When we woke up around 12 we were introduced to Vic’s family and we stayed for a lunch. We left the place and chatted away while strolling through the town waiting for the evening meeting which was to be a turning point in our mission to get back on the road. At Paço da Liberdade – a regular meet up place for the local cyclists – we were observing people coming from all directions bringing bicycle parts: wheels, brakes, a frame, cassettes, chains, camping gears, clothes, money, kidneys, livers…. OK, there were no organs involved but it wouldn’t surprise us if there were. Again with a jaw dropped we were watching the pile growing. We could see that even the local guys were amazed with the result of their action. There was no turning back. The bikes had to be assembled and we had to be back on the road. All this couldn’t be in vain.


Paço da Liberdade


Paço da Liberdade


Saturday – Sunday 16-17.03
During the weekend we were invited to Luiz mom’s house where we met yet again with incredible hospitality of all the family members and we further explored Brazilian cuisine. We were joking that if we kept on enjoying all these delicacies we wouldn’t be able to get on the bikes again. It was amazing to watch Luiz’s mother conjuring up delicious food that our taste buds got crazy about. We also got to know Eduardo, Luiz’s brother, a devoted cyclotourist and a member of
On the same day my new bike was born. It was named Franchesca as undoubtedly she had something in common with Frankenstein being put together form different parts of different bikes.


First Steps of Our Bikes

On Sunday we went to explore nearby mountains but somehow we ended up in a magic forest. No, really, we met “Jesus” – Eduardo’s and Luiz’s friend – who led us to a nearby house of his friend who makes…. pannier bags for bicycles. That’s right, meet Tommy of Quatro Ventos who generously gave us one second hand pannier bags and sold one new pair for a good price. It WAS a magic forest.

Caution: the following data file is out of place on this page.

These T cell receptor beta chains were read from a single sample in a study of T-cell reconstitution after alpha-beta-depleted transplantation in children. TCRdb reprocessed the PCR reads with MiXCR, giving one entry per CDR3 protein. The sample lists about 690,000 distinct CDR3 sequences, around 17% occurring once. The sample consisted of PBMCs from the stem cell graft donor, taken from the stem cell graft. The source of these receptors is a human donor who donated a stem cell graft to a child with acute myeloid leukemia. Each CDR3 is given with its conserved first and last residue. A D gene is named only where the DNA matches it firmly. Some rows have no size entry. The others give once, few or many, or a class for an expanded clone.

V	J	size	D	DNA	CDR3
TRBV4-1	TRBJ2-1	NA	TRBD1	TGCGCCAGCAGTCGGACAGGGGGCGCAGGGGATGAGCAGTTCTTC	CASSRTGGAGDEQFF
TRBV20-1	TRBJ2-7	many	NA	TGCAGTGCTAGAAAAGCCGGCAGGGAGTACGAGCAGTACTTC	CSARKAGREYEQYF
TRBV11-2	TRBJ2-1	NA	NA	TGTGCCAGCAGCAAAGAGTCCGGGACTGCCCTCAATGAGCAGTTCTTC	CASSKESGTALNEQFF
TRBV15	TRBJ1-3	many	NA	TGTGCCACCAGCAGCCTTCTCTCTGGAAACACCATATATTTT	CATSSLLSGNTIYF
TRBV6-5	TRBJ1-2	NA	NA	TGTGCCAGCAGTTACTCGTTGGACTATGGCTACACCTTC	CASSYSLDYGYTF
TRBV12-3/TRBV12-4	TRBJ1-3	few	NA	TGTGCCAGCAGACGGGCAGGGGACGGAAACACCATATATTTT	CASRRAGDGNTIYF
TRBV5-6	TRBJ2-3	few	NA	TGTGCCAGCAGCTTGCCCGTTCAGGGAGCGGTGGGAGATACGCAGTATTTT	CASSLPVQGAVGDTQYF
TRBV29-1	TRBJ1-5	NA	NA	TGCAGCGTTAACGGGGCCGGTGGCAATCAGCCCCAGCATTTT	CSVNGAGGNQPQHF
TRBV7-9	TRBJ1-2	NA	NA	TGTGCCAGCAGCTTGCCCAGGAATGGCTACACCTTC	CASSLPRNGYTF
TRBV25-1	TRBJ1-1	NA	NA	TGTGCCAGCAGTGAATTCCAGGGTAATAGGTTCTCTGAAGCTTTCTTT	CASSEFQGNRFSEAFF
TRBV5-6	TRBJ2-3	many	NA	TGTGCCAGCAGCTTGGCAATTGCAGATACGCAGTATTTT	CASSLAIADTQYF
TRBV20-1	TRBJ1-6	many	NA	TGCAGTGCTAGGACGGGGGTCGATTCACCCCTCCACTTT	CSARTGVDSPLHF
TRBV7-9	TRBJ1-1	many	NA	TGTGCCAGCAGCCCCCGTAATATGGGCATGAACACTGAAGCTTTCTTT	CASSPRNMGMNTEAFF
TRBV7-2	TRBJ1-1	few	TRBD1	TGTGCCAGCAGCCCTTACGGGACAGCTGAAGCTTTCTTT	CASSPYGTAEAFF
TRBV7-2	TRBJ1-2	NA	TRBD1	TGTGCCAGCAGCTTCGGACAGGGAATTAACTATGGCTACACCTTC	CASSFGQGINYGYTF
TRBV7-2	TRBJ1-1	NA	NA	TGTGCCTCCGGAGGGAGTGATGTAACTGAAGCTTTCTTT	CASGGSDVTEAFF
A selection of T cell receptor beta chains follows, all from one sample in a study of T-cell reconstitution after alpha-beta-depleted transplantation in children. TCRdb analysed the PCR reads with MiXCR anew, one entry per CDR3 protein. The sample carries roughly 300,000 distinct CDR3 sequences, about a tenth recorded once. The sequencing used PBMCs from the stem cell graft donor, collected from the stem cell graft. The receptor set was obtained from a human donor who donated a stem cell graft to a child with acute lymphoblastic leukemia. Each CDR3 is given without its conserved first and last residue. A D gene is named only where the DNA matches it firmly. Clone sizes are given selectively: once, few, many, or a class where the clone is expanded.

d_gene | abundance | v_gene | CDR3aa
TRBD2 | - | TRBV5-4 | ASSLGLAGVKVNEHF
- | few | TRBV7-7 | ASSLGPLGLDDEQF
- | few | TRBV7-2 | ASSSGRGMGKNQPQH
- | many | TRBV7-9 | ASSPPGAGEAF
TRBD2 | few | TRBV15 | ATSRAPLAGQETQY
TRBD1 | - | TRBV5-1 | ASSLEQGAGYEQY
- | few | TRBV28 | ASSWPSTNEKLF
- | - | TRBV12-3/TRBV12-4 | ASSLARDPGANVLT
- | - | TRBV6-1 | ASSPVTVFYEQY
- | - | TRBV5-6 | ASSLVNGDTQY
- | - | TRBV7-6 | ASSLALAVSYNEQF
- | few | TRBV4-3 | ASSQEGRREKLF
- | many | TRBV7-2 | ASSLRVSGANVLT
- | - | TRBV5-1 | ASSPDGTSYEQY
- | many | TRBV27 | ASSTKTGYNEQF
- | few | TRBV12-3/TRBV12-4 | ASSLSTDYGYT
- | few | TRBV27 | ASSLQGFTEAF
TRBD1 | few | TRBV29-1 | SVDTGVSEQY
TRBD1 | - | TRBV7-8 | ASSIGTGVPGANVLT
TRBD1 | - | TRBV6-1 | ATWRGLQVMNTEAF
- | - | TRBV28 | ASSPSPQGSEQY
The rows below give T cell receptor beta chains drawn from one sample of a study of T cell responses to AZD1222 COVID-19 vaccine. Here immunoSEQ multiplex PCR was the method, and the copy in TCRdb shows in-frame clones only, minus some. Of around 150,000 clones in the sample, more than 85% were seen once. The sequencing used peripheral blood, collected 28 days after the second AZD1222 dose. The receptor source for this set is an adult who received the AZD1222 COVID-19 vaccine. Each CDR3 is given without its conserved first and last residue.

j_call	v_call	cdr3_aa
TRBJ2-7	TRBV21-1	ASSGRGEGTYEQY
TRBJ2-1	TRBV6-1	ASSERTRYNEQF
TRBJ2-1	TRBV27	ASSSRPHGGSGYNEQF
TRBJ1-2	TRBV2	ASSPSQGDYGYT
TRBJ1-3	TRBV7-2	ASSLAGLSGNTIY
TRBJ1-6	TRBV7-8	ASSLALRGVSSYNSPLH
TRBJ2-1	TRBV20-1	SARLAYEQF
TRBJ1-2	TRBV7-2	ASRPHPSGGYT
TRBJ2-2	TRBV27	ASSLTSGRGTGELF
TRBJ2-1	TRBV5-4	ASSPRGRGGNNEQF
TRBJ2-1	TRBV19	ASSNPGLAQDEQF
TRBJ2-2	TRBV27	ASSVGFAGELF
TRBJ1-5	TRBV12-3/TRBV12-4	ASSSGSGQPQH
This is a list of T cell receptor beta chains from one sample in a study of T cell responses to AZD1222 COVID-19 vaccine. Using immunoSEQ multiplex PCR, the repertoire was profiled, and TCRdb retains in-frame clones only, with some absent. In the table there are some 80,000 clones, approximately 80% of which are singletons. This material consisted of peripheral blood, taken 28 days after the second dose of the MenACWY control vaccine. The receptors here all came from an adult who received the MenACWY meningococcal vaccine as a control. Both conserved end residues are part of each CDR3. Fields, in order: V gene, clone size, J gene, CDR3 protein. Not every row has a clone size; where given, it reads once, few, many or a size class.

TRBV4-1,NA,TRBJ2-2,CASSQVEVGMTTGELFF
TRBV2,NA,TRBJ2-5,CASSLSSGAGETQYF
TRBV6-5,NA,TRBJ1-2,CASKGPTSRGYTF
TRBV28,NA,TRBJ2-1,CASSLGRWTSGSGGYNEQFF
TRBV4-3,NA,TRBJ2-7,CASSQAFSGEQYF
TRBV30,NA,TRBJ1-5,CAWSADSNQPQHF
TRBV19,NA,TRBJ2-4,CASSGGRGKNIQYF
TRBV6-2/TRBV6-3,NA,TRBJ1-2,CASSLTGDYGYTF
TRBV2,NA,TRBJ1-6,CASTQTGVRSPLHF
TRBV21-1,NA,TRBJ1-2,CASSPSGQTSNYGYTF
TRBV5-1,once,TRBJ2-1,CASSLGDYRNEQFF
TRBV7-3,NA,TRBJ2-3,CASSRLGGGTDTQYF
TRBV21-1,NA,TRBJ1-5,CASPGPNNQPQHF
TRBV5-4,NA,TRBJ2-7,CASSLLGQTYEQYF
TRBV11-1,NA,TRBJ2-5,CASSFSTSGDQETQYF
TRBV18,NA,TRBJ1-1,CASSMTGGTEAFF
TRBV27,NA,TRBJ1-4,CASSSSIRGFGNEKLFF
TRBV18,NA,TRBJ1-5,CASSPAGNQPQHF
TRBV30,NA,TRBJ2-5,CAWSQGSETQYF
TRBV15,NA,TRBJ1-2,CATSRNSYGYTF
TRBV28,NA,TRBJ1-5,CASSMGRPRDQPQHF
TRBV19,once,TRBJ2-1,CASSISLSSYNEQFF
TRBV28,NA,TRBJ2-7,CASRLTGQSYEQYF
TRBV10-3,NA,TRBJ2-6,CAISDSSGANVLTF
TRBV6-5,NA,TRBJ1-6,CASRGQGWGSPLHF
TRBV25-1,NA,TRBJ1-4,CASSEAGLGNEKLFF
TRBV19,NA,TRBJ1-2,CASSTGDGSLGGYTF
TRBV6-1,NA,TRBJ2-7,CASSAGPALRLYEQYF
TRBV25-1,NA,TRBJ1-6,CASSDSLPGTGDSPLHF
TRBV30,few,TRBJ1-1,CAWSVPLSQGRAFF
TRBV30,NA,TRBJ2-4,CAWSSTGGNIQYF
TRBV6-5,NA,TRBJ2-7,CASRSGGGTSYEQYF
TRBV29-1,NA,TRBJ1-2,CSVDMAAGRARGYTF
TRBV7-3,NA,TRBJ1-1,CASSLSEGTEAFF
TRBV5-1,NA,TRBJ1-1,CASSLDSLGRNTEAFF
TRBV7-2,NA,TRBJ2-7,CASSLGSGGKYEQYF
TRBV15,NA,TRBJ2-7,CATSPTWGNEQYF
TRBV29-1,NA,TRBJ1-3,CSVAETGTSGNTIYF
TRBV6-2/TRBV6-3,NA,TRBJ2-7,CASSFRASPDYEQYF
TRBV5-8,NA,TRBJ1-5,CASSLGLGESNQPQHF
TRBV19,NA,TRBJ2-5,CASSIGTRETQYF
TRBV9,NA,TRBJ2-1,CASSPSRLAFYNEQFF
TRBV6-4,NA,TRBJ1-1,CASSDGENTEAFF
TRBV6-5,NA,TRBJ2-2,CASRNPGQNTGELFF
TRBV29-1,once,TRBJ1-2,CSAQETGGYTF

Monday – Wednesday 18-20.03
We don’t even know how these days passed by. We were waking up early and running to Bicicletaria Cultural, where Wojtek was working on Franchesca and was preparing parts for his bicycle. With a help from Fernando we discovered a local bicycle shop Agencia Bicicleta. We were a bit intimidated that with our poor Portuguese explaining the details of what we needed would be hard if not impossible. Luckily Vivienne, who works at the shop turned out to speak fluent English. She was our communication channel to the rest of the crew. We are not sure where she took all her patience from as we were visiting the shop sometimes four times a day, but she was our savior. The whole crew got really involved to help us out. They were giving us advises, they gave us huge discount on everything we bought and we got some freebies too! They even went as far as going to another shop to check whether the others had something they were out of stock. Their mechanics did some part of the work on the bikes where our skills fell short. Thanks to them the work on bicycles progressed rapidly.


In Heat of Work

On Tuesday evening we got a chance to see what else can be done on a fixed gear bike – obviously cycling backwards and putting it on fire is not enough. And so we witnessed a bike polo training session. That’s right, your legs on pedals  - and be careful as there is penalty for touching the ground – and a polo stick in one of your hands. Easy peasy? Not quite. When I was mastering the strikes with polo stick Wojtek was trying to tame the bike. However with our skills we were not able to combine these two things together. In contrast, the guys (all two of them) were smoothly cruising around the playground without loosing their balance and actually being able to hit the ball. A pure act of finesse…

However not for the policemen who unexpected appeared in front of us and started to search for drugs. For us not used to the local procedure it was quite shocking and disturbing to watch the policemen jumping out of their car with a gun ready to use and to see guys putting their hands on their heads without any objections. Obediently we followed the others. I couldn’t stop wondering where were they with their guns when our bikes got stolen couple of days before.

Thursday – Saturday 21-23.03
We were racing with time. We really wanted to hit the road on Sunday. Cities are not our domain and we felt an urge to be on the road. Franchesca was ready but Wojtek’s bike was still in… parts. There were some important bits missing… like a frame :).